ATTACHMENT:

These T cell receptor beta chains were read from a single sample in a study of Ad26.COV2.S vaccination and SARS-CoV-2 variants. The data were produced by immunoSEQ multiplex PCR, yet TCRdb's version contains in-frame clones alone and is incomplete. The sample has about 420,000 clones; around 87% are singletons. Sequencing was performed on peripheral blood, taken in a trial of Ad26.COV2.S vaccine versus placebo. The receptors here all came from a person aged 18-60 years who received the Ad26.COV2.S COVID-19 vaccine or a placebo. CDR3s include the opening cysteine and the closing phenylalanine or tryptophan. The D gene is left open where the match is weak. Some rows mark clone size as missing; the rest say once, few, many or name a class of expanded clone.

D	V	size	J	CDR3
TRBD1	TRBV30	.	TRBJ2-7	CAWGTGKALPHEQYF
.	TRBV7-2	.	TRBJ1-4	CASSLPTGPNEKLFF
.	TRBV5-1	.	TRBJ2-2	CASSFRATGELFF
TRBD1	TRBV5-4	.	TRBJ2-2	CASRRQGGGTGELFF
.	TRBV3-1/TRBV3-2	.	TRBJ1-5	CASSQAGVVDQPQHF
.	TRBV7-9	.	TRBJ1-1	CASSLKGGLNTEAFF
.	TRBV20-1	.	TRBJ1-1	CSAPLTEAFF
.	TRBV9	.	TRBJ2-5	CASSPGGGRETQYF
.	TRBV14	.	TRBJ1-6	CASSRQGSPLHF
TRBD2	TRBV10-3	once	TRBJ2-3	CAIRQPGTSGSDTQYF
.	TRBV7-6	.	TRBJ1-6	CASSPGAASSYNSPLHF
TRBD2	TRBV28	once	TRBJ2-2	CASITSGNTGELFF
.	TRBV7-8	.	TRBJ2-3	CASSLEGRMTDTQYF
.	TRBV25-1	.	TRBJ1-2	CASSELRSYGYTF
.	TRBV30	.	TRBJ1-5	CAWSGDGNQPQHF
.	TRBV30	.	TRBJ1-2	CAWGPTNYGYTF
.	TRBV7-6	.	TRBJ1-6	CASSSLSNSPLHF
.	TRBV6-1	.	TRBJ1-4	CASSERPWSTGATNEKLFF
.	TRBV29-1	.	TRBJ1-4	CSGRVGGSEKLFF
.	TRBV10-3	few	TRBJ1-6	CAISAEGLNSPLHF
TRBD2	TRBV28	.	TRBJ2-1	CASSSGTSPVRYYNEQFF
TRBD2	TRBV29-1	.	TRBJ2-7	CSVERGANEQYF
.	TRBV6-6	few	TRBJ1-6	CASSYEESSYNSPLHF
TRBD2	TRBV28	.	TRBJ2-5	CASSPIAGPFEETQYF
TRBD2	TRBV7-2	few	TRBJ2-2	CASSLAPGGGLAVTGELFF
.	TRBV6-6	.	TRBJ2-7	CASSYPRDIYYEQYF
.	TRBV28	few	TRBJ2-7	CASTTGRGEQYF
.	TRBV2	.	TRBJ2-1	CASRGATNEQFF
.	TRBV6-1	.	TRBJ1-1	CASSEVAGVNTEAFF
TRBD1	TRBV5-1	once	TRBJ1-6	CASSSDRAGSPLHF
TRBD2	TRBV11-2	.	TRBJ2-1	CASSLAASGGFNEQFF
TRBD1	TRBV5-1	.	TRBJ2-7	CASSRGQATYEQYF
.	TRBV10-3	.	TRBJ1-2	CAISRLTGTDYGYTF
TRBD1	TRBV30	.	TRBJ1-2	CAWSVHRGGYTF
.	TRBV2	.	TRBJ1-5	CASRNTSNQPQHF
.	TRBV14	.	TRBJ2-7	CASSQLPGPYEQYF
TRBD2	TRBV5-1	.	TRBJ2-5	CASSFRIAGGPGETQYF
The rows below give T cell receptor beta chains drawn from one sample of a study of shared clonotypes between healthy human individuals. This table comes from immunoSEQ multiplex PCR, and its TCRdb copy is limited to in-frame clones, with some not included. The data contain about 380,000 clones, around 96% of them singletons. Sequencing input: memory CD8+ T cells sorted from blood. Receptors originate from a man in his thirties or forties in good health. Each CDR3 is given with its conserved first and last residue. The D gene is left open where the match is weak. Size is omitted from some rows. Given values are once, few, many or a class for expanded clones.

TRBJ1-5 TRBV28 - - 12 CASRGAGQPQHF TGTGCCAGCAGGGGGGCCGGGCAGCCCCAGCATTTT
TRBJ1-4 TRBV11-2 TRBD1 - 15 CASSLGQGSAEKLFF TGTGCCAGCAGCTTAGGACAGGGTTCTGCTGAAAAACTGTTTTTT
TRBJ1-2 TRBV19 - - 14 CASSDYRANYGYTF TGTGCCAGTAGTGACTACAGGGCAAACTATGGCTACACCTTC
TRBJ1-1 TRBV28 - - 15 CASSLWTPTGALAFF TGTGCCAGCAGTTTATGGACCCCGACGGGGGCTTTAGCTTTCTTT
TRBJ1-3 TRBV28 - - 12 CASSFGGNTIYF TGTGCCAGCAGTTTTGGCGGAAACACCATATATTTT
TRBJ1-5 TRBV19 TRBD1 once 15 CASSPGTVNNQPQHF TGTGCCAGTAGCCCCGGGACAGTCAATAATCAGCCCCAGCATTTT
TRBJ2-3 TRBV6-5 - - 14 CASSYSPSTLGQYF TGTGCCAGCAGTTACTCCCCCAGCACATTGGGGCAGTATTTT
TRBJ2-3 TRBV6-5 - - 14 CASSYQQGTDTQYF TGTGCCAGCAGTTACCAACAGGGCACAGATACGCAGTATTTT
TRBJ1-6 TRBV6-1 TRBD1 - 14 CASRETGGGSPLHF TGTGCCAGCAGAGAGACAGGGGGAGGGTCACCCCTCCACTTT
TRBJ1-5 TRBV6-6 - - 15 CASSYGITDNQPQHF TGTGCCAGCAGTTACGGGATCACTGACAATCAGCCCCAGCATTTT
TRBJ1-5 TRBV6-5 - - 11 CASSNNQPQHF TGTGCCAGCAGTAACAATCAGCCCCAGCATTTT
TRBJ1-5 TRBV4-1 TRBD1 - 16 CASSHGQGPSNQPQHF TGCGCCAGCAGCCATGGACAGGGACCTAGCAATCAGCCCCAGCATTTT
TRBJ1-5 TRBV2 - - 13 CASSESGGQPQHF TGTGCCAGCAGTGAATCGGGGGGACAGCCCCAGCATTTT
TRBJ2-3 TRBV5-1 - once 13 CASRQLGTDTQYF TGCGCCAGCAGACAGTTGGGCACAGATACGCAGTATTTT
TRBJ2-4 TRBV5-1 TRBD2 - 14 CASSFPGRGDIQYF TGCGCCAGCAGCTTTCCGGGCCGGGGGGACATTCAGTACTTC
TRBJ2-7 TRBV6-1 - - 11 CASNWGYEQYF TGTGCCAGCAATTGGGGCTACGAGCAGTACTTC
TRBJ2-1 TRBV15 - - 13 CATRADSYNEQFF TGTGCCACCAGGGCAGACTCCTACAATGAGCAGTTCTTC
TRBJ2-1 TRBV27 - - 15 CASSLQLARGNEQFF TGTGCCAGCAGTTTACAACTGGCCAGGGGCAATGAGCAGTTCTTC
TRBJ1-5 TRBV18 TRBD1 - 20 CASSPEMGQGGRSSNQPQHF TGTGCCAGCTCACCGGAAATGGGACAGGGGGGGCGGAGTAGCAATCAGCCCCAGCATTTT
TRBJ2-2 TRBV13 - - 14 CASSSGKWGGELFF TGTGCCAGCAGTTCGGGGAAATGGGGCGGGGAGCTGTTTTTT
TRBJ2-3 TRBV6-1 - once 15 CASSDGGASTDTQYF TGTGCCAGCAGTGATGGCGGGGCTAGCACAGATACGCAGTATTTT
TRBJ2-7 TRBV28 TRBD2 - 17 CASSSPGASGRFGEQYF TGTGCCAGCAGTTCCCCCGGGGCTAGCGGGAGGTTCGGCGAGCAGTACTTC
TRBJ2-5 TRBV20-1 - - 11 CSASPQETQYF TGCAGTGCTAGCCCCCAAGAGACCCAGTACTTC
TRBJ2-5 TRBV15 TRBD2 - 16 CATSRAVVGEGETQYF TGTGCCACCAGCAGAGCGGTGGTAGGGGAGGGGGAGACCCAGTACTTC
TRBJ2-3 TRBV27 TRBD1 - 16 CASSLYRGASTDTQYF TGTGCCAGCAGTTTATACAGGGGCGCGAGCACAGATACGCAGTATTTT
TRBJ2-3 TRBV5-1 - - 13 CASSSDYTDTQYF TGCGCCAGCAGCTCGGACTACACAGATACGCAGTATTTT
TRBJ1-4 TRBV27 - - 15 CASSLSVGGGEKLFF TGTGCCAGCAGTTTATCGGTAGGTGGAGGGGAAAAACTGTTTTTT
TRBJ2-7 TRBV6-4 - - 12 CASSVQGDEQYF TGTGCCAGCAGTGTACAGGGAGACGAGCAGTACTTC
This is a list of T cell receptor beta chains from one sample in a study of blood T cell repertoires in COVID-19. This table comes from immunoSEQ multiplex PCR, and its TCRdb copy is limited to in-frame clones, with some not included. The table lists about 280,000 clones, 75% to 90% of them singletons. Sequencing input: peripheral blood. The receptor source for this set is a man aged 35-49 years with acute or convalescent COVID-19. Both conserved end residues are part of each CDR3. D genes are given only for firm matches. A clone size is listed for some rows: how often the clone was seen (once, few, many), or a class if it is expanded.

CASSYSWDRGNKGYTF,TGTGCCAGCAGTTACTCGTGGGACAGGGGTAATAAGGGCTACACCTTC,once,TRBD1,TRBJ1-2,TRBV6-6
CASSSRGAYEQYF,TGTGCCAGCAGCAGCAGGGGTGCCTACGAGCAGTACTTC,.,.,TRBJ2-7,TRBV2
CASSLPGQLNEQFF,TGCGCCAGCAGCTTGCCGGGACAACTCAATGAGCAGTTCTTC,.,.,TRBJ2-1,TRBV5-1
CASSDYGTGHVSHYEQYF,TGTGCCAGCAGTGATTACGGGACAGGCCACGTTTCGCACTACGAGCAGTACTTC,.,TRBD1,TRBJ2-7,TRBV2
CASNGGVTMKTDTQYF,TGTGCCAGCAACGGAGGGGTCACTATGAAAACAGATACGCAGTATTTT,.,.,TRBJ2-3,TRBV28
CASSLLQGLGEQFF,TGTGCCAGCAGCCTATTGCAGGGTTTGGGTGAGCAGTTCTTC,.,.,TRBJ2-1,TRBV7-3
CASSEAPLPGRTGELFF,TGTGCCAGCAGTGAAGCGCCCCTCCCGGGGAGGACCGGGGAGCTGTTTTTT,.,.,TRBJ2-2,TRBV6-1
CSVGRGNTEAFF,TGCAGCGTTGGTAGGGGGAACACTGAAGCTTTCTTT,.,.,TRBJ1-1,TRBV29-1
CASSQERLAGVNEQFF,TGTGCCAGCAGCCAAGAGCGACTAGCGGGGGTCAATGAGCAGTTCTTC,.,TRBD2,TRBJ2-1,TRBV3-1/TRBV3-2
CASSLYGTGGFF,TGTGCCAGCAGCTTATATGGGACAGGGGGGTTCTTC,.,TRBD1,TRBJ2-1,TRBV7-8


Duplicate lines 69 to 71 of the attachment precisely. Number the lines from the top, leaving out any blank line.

This is a list of T cell receptor beta chains from one sample in a study of blood T cell repertoires in COVID-19. This table comes from immunoSEQ multiplex PCR, and its TCRdb copy is limited to in-frame clones, with some not included. The table lists about 280,000 clones, 75% to 90% of them singletons. Sequencing input: peripheral blood. The receptor source for this set is a man aged 35-49 years with acute or convalescent COVID-19. Both conserved end residues are part of each CDR3. D genes are given only for firm matches. A clone size is listed for some rows: how often the clone was seen (once, few, many), or a class if it is expanded.

CASSYSWDRGNKGYTF,TGTGCCAGCAGTTACTCGTGGGACAGGGGTAATAAGGGCTACACCTTC,once,TRBD1,TRBJ1-2,TRBV6-6
CASSSRGAYEQYF,TGTGCCAGCAGCAGCAGGGGTGCCTACGAGCAGTACTTC,.,.,TRBJ2-7,TRBV2